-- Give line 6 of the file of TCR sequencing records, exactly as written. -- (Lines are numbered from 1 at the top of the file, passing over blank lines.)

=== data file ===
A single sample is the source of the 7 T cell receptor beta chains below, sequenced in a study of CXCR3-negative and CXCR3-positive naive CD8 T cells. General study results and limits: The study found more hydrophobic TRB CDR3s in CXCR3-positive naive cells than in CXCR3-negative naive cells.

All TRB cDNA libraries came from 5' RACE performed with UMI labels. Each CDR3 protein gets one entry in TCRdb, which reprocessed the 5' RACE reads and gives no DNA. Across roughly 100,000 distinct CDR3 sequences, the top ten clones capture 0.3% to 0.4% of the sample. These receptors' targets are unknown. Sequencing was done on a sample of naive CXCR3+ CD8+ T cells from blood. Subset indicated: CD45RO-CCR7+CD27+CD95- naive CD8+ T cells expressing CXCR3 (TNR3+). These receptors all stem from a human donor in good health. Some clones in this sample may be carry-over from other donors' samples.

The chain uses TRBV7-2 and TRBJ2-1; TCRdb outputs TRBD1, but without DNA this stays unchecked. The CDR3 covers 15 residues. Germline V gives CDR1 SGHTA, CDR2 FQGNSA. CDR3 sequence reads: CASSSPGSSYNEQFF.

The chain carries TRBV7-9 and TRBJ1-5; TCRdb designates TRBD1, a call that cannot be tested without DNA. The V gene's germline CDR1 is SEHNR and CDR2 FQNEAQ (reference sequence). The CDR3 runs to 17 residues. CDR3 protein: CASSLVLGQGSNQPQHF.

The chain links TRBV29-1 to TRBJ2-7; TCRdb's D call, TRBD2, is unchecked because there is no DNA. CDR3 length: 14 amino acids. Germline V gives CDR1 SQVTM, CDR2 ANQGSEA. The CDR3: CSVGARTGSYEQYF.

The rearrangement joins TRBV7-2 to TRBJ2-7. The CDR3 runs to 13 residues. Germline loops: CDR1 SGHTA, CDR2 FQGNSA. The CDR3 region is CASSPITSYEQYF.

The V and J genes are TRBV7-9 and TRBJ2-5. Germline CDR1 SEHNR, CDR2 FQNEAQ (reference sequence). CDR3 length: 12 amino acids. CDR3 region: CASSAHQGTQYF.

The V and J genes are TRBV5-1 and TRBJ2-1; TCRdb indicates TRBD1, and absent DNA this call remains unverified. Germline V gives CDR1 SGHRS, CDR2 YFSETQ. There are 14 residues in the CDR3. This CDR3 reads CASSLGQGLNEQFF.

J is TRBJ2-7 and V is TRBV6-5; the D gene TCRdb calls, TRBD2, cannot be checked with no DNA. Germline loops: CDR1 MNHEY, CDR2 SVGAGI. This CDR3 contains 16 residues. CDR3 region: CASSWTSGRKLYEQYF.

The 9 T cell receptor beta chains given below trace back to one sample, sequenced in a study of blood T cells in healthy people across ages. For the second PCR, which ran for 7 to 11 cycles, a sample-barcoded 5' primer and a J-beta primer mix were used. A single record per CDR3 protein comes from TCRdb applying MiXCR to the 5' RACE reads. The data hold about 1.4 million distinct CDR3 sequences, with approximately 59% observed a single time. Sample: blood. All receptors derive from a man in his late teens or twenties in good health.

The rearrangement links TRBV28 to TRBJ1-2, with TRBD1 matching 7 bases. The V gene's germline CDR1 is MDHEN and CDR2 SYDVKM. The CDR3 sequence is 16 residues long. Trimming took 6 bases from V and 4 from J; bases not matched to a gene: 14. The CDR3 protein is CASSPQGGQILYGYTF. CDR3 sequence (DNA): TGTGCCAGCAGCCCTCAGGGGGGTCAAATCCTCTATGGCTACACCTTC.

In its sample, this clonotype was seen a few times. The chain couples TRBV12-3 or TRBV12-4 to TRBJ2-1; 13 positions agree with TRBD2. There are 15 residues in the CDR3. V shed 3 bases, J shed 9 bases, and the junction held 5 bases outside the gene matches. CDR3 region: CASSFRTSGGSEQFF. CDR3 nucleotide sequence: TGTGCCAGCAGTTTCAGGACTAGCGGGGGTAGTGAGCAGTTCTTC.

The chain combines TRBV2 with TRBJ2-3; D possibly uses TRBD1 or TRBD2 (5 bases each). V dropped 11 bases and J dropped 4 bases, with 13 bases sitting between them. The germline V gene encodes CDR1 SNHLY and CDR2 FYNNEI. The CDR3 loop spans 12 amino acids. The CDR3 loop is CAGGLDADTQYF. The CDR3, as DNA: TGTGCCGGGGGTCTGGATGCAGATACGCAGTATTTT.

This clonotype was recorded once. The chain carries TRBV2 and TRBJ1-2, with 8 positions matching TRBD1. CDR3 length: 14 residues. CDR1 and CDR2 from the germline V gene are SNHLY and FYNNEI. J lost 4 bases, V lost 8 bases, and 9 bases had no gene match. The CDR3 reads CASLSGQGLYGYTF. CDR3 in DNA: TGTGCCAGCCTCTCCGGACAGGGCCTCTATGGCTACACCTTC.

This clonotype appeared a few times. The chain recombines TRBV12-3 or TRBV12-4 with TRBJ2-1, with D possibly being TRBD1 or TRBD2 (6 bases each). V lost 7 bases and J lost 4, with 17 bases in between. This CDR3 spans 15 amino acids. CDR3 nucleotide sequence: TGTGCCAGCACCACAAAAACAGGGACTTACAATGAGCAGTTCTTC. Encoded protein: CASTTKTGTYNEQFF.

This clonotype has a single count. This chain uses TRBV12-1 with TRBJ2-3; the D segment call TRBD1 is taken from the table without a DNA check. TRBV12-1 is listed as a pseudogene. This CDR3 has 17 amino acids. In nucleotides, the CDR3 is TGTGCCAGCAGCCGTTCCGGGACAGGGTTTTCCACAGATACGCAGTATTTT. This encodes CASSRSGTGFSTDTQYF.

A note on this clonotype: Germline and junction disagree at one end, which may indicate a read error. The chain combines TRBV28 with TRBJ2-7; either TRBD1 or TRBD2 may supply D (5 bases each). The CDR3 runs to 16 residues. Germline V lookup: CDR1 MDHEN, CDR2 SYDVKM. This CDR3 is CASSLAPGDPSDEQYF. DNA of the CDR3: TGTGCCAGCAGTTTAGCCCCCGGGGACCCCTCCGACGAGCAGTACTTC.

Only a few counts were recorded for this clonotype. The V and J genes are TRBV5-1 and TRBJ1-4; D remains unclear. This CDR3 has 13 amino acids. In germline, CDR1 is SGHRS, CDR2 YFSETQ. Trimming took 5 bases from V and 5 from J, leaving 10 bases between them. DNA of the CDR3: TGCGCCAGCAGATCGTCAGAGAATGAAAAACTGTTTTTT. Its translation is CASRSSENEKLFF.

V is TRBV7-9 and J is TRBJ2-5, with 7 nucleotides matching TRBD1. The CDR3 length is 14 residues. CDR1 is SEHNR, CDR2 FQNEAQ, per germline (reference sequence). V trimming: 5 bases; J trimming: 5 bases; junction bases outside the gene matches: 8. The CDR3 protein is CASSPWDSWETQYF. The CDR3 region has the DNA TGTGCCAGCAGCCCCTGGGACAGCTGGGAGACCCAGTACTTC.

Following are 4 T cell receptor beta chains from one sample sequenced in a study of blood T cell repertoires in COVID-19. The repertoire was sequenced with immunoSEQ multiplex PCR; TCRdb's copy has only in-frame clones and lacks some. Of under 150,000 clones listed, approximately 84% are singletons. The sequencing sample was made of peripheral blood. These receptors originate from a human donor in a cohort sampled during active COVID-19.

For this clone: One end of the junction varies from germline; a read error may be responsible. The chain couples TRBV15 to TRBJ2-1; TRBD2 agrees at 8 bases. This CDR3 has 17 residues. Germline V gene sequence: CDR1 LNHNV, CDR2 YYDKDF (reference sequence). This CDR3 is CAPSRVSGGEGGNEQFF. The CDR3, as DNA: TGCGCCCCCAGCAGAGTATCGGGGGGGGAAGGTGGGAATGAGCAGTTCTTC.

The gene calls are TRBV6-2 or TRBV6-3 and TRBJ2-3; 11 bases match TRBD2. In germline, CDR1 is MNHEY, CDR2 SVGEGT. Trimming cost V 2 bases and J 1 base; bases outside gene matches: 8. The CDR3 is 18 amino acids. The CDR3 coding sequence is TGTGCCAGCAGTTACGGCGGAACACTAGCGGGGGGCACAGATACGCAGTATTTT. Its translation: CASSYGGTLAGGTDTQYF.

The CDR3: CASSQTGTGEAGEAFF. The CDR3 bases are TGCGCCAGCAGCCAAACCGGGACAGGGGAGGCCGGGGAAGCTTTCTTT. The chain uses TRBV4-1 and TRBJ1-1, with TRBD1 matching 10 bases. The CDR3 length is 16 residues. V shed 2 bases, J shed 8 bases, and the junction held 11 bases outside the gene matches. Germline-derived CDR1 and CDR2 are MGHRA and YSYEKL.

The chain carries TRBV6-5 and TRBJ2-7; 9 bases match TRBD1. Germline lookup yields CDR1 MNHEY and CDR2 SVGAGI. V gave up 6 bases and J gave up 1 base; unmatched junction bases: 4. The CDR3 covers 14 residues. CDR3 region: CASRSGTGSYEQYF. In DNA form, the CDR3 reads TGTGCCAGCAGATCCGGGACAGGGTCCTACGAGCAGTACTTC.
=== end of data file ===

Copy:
The rearrangement joins TRBV7-2 to TRBJ2-7. The CDR3 runs to 13 residues. Germline loops: CDR1 SGHTA, CDR2 FQGNSA. The CDR3 region is CASSPITSYEQYF.